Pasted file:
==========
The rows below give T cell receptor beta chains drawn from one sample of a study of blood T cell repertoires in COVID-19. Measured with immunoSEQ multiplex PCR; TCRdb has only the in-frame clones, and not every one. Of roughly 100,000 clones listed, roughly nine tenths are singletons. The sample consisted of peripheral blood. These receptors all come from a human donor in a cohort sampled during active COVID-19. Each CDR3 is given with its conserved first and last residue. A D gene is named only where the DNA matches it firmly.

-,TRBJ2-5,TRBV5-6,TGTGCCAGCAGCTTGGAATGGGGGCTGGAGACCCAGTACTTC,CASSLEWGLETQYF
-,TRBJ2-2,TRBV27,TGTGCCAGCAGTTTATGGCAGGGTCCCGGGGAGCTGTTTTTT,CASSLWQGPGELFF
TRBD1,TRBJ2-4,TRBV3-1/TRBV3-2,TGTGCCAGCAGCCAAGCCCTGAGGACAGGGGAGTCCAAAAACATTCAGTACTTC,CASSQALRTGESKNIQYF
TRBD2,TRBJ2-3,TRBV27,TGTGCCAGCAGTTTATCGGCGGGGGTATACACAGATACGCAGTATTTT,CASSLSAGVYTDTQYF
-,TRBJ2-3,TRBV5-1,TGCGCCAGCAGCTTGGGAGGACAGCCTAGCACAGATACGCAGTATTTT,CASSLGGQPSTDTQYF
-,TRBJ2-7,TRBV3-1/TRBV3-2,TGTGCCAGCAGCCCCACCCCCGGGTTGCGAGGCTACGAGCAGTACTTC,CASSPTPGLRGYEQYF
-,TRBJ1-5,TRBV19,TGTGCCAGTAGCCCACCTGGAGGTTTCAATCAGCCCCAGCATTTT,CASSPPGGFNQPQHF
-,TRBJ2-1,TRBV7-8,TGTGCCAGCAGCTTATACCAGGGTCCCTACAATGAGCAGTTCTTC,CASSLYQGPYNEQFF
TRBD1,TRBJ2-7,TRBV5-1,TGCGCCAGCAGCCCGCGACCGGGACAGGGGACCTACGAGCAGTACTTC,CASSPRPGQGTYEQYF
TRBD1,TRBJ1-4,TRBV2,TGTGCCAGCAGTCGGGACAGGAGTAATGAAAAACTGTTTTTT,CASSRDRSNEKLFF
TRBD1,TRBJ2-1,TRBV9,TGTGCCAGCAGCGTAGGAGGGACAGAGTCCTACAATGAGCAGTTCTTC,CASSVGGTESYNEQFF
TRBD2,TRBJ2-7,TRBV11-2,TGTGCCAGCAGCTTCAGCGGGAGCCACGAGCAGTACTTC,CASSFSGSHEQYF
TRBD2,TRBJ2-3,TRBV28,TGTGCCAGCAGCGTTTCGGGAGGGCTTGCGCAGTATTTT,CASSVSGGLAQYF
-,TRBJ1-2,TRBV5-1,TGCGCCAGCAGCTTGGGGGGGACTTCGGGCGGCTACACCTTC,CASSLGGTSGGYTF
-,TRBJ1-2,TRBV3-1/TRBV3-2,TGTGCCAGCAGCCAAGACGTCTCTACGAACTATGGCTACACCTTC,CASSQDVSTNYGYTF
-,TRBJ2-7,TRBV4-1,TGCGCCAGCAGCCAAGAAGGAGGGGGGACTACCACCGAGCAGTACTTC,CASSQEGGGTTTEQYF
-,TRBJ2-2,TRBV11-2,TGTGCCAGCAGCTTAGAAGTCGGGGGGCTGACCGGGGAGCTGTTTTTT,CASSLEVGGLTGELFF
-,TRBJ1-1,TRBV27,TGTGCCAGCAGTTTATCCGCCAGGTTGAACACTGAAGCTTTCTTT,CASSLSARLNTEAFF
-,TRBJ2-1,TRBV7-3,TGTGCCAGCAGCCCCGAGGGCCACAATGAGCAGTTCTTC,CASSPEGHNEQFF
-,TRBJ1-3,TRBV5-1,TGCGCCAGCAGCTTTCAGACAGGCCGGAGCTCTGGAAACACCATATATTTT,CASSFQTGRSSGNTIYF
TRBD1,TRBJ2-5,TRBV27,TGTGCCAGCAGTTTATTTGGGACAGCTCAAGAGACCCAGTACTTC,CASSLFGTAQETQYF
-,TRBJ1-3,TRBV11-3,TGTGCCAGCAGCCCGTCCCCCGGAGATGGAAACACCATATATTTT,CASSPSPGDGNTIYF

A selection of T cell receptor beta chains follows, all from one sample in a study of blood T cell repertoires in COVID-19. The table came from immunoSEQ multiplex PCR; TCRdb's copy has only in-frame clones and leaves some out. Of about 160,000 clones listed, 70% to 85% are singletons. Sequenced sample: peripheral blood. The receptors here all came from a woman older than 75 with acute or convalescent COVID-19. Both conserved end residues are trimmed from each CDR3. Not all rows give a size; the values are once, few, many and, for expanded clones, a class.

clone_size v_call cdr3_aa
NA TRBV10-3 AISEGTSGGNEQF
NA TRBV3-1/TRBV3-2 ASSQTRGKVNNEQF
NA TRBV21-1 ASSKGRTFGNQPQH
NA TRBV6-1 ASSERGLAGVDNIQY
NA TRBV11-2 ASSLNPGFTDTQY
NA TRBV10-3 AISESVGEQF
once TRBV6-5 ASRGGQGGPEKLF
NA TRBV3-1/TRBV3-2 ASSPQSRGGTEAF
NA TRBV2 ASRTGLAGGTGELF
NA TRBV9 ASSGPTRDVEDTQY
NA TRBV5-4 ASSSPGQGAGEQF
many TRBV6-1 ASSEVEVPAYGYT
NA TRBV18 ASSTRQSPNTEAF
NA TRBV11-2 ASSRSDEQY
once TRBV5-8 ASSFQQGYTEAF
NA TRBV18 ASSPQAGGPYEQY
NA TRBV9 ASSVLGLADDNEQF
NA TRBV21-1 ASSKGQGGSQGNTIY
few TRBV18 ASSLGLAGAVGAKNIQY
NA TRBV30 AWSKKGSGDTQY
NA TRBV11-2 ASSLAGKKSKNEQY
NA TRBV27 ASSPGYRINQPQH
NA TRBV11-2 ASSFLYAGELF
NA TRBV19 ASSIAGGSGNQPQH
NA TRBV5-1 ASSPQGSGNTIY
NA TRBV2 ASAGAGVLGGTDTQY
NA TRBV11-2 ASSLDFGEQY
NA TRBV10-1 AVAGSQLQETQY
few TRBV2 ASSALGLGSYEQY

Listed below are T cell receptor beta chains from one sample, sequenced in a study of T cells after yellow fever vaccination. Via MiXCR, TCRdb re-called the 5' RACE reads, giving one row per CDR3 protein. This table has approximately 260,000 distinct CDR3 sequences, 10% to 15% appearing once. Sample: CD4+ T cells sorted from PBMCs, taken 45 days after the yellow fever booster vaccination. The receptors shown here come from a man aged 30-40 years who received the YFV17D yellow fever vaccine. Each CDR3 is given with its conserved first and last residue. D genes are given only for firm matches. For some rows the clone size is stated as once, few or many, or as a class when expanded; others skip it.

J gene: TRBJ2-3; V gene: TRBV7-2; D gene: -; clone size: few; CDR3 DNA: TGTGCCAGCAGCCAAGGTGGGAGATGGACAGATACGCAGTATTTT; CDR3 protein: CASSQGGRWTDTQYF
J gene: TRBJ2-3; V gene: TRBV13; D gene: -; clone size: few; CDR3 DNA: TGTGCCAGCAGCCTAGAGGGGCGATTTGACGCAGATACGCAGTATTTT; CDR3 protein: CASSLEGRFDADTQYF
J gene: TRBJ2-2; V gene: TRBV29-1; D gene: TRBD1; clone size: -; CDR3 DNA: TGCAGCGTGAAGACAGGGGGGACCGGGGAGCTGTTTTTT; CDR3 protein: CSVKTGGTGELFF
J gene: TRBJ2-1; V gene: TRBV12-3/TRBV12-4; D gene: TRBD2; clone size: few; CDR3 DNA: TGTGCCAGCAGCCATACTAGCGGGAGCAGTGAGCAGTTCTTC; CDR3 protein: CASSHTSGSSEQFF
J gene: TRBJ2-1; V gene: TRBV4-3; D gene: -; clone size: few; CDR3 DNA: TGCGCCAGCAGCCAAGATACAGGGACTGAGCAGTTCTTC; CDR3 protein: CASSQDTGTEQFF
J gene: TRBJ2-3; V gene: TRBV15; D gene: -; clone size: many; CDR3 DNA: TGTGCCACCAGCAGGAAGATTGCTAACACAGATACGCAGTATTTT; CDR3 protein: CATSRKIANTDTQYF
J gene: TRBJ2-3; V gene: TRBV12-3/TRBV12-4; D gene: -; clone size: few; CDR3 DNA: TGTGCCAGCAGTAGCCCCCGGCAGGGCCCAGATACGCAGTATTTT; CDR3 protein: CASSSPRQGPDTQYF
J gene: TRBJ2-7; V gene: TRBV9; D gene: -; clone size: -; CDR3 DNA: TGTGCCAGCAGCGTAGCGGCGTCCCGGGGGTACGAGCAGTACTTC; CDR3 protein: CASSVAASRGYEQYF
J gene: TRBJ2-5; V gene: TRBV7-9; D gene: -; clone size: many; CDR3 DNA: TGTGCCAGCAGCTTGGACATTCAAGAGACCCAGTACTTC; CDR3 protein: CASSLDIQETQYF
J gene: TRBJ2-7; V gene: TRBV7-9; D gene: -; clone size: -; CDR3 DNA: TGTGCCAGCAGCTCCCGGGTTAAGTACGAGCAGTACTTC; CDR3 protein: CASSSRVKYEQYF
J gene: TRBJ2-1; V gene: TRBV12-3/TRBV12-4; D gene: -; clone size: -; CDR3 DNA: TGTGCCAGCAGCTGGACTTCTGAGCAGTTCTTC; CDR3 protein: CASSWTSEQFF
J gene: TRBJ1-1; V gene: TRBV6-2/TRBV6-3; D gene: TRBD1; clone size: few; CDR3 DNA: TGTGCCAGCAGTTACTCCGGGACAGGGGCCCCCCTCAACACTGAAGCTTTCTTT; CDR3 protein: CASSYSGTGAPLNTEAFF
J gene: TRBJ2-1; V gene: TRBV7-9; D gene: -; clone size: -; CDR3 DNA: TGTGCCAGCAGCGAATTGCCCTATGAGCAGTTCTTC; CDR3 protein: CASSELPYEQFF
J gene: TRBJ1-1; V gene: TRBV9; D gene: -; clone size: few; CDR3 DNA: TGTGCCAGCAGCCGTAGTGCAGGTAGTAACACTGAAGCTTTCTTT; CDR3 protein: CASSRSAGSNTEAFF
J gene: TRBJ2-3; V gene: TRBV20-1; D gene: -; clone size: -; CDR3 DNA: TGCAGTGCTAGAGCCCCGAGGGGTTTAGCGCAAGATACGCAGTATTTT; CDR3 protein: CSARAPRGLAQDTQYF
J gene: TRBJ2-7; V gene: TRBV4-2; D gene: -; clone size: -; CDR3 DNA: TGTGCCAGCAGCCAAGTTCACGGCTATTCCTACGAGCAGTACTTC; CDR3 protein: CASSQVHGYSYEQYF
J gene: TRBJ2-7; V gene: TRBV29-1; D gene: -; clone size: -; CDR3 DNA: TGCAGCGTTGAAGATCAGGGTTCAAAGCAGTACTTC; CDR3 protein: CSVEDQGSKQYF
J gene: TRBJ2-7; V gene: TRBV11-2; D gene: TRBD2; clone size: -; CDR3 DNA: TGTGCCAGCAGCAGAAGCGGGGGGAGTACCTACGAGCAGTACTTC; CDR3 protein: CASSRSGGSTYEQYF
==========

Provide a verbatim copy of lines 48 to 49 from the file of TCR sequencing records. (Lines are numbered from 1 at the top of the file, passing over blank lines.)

NA TRBV11-2 ASSFLYAGELF
NA TRBV19 ASSIAGGSGNQPQH